Environmentalists have won the latest battle in a dispute over quarrying at a beauty spot in the Peak District.
Protestors have camped at the quarry for years
The Court of Appeal ruled on Friday that Lees Cross and Endcliffe quarries, near Matlock in Derbyshire, should remain "dormant".
Protesters have been living in trees and tunnels at the site for five years to prevent any more quarrying.
Stancliffe Stone had appealed against an earlier High Court decision not to intervene on the issue.
The firm wanted to reactivate Endcliffe and Lees Cross quarries at Stanton Moor.
The quarries are classified as dormant, which means stone can no longer be excavated from them.
A panel of three Court of Appeal judges headed by Lord Justice Chadwick threw out the challenge, agreeing with the earlier High Court ruling .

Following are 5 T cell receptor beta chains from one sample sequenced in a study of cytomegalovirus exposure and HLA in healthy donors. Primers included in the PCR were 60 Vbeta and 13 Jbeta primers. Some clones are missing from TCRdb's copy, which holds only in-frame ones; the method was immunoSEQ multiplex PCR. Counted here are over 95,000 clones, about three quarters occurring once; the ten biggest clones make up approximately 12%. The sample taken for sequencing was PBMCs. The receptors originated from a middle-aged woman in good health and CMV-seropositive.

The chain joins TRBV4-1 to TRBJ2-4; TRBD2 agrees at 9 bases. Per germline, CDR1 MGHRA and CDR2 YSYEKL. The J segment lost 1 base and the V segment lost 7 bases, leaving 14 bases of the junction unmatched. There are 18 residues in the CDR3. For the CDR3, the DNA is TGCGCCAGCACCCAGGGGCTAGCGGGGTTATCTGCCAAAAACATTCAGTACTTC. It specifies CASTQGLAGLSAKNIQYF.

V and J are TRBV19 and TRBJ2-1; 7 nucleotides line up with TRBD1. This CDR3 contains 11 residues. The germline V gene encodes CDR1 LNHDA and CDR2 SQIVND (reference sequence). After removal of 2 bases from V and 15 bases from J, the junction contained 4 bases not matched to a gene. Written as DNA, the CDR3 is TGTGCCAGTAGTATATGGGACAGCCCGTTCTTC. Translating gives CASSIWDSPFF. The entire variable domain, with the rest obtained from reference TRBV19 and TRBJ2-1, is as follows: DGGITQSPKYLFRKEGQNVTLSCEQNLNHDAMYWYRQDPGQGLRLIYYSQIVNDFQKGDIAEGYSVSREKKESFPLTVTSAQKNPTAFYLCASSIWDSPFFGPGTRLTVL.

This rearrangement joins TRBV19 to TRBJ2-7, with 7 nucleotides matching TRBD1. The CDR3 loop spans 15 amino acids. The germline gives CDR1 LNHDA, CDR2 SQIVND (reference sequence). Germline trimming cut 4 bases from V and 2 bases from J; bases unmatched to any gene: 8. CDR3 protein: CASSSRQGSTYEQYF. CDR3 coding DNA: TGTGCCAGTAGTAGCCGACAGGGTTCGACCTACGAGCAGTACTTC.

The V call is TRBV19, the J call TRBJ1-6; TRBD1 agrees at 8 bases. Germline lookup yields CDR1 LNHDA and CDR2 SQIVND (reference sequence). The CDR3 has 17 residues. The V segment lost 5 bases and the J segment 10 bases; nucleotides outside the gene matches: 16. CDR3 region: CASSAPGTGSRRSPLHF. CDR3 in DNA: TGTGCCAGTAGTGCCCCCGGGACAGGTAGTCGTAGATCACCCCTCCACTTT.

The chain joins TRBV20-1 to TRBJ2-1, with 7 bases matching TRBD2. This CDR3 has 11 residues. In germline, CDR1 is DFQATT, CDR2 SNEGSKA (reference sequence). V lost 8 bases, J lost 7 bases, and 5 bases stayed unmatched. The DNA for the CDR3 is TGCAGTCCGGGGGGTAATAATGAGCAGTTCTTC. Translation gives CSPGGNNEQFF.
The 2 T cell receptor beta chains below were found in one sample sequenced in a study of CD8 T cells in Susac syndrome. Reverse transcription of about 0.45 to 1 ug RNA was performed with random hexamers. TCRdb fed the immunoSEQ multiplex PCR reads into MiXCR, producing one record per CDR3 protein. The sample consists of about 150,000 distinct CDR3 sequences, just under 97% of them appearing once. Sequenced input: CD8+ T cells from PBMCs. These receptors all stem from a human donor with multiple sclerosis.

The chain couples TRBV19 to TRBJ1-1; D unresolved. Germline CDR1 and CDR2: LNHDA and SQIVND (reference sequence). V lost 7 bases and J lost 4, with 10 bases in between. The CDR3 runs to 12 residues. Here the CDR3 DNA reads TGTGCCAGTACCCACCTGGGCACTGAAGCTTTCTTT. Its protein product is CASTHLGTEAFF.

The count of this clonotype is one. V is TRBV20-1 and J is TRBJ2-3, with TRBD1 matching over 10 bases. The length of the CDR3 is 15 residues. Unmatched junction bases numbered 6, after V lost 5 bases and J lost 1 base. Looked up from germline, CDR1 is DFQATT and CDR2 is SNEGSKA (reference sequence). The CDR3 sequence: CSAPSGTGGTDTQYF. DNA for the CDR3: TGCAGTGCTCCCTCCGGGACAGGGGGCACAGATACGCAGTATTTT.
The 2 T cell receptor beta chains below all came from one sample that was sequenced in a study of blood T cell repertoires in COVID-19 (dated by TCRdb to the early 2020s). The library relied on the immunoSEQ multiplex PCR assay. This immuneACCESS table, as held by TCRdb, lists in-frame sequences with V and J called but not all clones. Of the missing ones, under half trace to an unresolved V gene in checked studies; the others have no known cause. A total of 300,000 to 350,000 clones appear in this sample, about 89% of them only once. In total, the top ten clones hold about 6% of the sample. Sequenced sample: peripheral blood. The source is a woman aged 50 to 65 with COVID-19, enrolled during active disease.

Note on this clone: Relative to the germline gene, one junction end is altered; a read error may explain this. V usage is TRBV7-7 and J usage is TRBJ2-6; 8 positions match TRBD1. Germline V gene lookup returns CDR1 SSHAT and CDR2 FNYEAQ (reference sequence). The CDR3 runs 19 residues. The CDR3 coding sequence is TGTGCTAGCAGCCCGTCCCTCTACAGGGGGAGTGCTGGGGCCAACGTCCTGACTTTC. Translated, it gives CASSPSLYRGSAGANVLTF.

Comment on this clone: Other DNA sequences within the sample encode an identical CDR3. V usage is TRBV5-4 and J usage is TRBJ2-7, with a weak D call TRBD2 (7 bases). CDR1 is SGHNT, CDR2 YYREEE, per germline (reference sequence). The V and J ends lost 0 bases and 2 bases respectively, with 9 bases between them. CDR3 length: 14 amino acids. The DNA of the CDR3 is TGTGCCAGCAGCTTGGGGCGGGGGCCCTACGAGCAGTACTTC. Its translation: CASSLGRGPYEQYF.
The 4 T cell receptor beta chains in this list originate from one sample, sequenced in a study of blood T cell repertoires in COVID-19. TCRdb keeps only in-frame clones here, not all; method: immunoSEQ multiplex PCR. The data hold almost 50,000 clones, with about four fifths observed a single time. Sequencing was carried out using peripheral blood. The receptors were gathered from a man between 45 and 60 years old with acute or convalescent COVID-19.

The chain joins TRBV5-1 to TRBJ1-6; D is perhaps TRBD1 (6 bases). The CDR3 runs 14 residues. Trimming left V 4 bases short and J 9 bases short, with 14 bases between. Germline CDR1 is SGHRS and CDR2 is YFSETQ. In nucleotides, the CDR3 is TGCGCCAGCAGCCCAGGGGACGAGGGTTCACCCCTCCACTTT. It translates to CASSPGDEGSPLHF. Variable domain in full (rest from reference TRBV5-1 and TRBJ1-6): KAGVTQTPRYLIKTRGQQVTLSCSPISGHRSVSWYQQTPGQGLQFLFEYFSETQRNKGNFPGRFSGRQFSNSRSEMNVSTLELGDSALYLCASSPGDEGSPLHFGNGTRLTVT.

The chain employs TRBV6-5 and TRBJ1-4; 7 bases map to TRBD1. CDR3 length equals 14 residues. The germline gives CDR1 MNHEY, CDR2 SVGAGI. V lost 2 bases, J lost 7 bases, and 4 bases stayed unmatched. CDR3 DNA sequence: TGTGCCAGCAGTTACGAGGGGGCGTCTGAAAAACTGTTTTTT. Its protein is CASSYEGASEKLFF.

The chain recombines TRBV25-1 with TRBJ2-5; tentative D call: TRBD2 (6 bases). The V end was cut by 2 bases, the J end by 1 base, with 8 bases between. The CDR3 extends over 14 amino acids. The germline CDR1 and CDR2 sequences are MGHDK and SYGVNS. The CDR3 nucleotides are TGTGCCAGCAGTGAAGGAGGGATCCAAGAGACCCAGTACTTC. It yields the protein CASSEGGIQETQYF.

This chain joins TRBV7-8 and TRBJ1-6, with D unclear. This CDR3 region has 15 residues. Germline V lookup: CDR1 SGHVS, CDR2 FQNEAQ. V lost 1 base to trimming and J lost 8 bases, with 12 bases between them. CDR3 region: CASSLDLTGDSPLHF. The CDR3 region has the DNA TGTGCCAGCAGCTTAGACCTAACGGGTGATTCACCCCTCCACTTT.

That ruling said it is up to the local authority to determine the status of the quarries.
The Court of Appeal decision on Friday also denied any recall to the House of Lords on the issue.
The decision means that the operators cannot re-activate the quarries until modern environmental conditions have been imposed.
National Park Authority chair of planning Narendra Bajaria said: "While we welcome the Court of Appeal's ruling, we now have to carefully consider the best way forward in the interests of protecting the National Park.
"The original planning permission remains valid, and we will have to specify working conditions for the quarries unless an alternative solution can be found."
The quarries are located near the historic Nine Ladies stone circle in the Peak District.
Members of the Nine Ladies Anti-Quarry Campaign have been camped on Stanton Moor since 1999.